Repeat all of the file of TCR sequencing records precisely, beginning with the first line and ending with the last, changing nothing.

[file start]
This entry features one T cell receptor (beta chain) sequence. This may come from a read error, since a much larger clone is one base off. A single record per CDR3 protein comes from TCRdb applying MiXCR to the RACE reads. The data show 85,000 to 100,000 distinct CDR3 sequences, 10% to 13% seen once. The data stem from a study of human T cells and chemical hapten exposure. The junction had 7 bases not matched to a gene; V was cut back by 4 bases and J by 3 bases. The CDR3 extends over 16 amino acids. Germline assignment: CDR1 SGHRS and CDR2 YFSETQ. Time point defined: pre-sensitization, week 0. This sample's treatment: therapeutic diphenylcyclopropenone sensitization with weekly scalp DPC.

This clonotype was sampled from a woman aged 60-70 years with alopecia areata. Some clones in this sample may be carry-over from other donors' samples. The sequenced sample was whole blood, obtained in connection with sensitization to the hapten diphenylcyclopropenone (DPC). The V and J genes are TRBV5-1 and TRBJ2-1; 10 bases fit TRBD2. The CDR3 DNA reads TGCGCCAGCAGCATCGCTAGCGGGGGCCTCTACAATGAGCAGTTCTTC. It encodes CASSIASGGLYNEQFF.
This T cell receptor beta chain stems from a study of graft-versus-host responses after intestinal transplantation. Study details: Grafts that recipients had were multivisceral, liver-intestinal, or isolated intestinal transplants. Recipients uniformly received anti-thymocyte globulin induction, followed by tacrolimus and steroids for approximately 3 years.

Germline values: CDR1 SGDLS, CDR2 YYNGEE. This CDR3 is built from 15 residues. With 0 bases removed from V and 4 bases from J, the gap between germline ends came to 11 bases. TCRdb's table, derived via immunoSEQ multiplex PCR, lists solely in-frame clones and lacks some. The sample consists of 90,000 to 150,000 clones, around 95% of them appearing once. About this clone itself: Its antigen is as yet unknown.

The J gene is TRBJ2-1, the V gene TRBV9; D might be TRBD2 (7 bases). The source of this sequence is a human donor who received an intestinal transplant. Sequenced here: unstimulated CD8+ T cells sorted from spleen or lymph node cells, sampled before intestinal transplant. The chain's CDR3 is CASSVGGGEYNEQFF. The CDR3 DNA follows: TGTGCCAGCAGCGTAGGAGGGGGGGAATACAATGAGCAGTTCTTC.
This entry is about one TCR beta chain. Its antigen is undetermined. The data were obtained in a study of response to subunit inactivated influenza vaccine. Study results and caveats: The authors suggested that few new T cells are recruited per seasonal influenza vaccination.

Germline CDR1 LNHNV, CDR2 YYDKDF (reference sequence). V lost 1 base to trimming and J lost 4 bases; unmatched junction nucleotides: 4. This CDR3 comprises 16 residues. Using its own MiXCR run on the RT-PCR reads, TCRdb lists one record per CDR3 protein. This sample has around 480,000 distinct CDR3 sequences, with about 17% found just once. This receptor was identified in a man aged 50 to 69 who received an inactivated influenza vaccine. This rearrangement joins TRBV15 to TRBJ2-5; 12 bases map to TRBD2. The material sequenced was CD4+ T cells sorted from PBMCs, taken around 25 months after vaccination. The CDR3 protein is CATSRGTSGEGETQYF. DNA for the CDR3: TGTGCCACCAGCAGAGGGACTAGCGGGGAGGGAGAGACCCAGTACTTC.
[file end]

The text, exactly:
This entry features one T cell receptor (beta chain) sequence. This may come from a read error, since a much larger clone is one base off. A single record per CDR3 protein comes from TCRdb applying MiXCR to the RACE reads. The data show 85,000 to 100,000 distinct CDR3 sequences, 10% to 13% seen once. The data stem from a study of human T cells and chemical hapten exposure. The junction had 7 bases not matched to a gene; V was cut back by 4 bases and J by 3 bases. The CDR3 extends over 16 amino acids. Germline assignment: CDR1 SGHRS and CDR2 YFSETQ. Time point defined: pre-sensitization, week 0. This sample's treatment: therapeutic diphenylcyclopropenone sensitization with weekly scalp DPC.

This clonotype was sampled from a woman aged 60-70 years with alopecia areata. Some clones in this sample may be carry-over from other donors' samples. The sequenced sample was whole blood, obtained in connection with sensitization to the hapten diphenylcyclopropenone (DPC). The V and J genes are TRBV5-1 and TRBJ2-1; 10 bases fit TRBD2. The CDR3 DNA reads TGCGCCAGCAGCATCGCTAGCGGGGGCCTCTACAATGAGCAGTTCTTC. It encodes CASSIASGGLYNEQFF.
This T cell receptor beta chain stems from a study of graft-versus-host responses after intestinal transplantation. Study details: Grafts that recipients had were multivisceral, liver-intestinal, or isolated intestinal transplants. Recipients uniformly received anti-thymocyte globulin induction, followed by tacrolimus and steroids for approximately 3 years.

Germline values: CDR1 SGDLS, CDR2 YYNGEE. This CDR3 is built from 15 residues. With 0 bases removed from V and 4 bases from J, the gap between germline ends came to 11 bases. TCRdb's table, derived via immunoSEQ multiplex PCR, lists solely in-frame clones and lacks some. The sample consists of 90,000 to 150,000 clones, around 95% of them appearing once. About this clone itself: Its antigen is as yet unknown.

The J gene is TRBJ2-1, the V gene TRBV9; D might be TRBD2 (7 bases). The source of this sequence is a human donor who received an intestinal transplant. Sequenced here: unstimulated CD8+ T cells sorted from spleen or lymph node cells, sampled before intestinal transplant. The chain's CDR3 is CASSVGGGEYNEQFF. The CDR3 DNA follows: TGTGCCAGCAGCGTAGGAGGGGGGGAATACAATGAGCAGTTCTTC.
This entry is about one TCR beta chain. Its antigen is undetermined. The data were obtained in a study of response to subunit inactivated influenza vaccine. Study results and caveats: The authors suggested that few new T cells are recruited per seasonal influenza vaccination.

Germline CDR1 LNHNV, CDR2 YYDKDF (reference sequence). V lost 1 base to trimming and J lost 4 bases; unmatched junction nucleotides: 4. This CDR3 comprises 16 residues. Using its own MiXCR run on the RT-PCR reads, TCRdb lists one record per CDR3 protein. This sample has around 480,000 distinct CDR3 sequences, with about 17% found just once. This receptor was identified in a man aged 50 to 69 who received an inactivated influenza vaccine. This rearrangement joins TRBV15 to TRBJ2-5; 12 bases map to TRBD2. The material sequenced was CD4+ T cells sorted from PBMCs, taken around 25 months after vaccination. The CDR3 protein is CATSRGTSGEGETQYF. DNA for the CDR3: TGTGCCACCAGCAGAGGGACTAGCGGGGAGGGAGAGACCCAGTACTTC.